As per the result derived for [H.sub.4], significance value (0.851) of Pearson Chi-square test which is greater than 0.05 indicates that there is no relationship between the two variables i.e. type of Store you visit and loyalty. This may be accorded to the reason that as the concept of organized retailing is not very old for the shopper of Uttarakhand therefore it is bit difficult for him to shift entirely towards this new format leaving old formats from where his association has been quiet long but at the same time his inclination is tilting towards new formats because of the rising aspirations of an average shopper thus he goes to both type of store and not to only one type of format.
It is in line with the findings that Indians hold a lot of value for the 'old' who may be culturally driven where one is asked to respect old rather than look for new. Though this is changing fast especially among younger generation but it will take time, thus he visits both type of stores. As far as the finding that shopper is not loyal to a particular store is concerned ,it is in accordance with the findings of the research carried out in McKinsey (2008) which says that while Indian shoppers clearly enjoy shopping but they are less loyal to a single retailer. Over 60 percent of Indian shoppers covered in the survey said that they buy at more than one retailer in comparison to 10 percent of Brazilian and 24 percent of Chinese shoppers.
Shopper making frequent visit to a particular format (store choice) is said to be patronizing that particular store format but as it is evident from findings that the vice-versa is not true. It means that store choice leads to store patronage but the store patronage does not lead to store choice.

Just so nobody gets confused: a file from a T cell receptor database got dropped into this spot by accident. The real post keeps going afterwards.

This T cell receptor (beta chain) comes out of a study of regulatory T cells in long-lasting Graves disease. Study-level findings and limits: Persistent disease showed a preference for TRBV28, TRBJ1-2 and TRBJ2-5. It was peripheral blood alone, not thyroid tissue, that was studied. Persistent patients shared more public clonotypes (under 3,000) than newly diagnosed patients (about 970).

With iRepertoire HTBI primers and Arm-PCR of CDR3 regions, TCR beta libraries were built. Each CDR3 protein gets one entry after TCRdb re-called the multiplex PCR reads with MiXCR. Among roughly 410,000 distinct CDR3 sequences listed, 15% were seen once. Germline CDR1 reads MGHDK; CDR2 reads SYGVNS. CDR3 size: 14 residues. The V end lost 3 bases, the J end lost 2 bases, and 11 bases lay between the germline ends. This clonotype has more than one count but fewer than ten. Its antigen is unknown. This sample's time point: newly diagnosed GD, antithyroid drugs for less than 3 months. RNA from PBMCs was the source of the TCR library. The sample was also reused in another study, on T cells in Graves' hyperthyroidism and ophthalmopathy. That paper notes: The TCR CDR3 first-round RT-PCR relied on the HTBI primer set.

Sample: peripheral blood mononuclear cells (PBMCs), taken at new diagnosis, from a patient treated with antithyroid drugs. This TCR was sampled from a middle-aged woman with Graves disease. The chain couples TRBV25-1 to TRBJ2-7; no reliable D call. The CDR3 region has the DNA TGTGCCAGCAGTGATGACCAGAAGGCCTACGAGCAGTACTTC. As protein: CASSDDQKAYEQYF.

The average shopper of Uttarakhand is not loyal to a particular store format and does not patronize to a single store. It is also concluded that amount of expense incurred by a shopper leads to consider that shopper as patron/non-patron of that store depending upon the amount of expenditure he incurs .But the vice-versa is not true. It means that store patronage does not lead to store choice.
The average shopper while making purchase used to seek functional benefit only (as he up to now had the option of making purchases only from kirana outlets) but with the advent of organized retailing, he has started seeking emotional benefits as well.
Respondents visiting to old format are more patronizing in nature in comparison to shopper visiting new format which leads to the conclusion that although shopper is developing its inclination towards organized retail but his long association with conventional stores is still strong .This can be taken as challenge by retailers of new format and opportunity for the retailers of old formats. The shopper of Uttarakhand uses both type of formats for making his purchase and is not loyal to only one type of format only. This is a matter of concern for both types of retailers as in order to sustain the business loyal customers are a must.
LIMITATIONS OF THE STUDY
The study was conducted only in Uttarakhand due to time and cost limitation. As a result, findings are representative of regional population. The sampling technique used in the study was the Systematic Random sampling technique.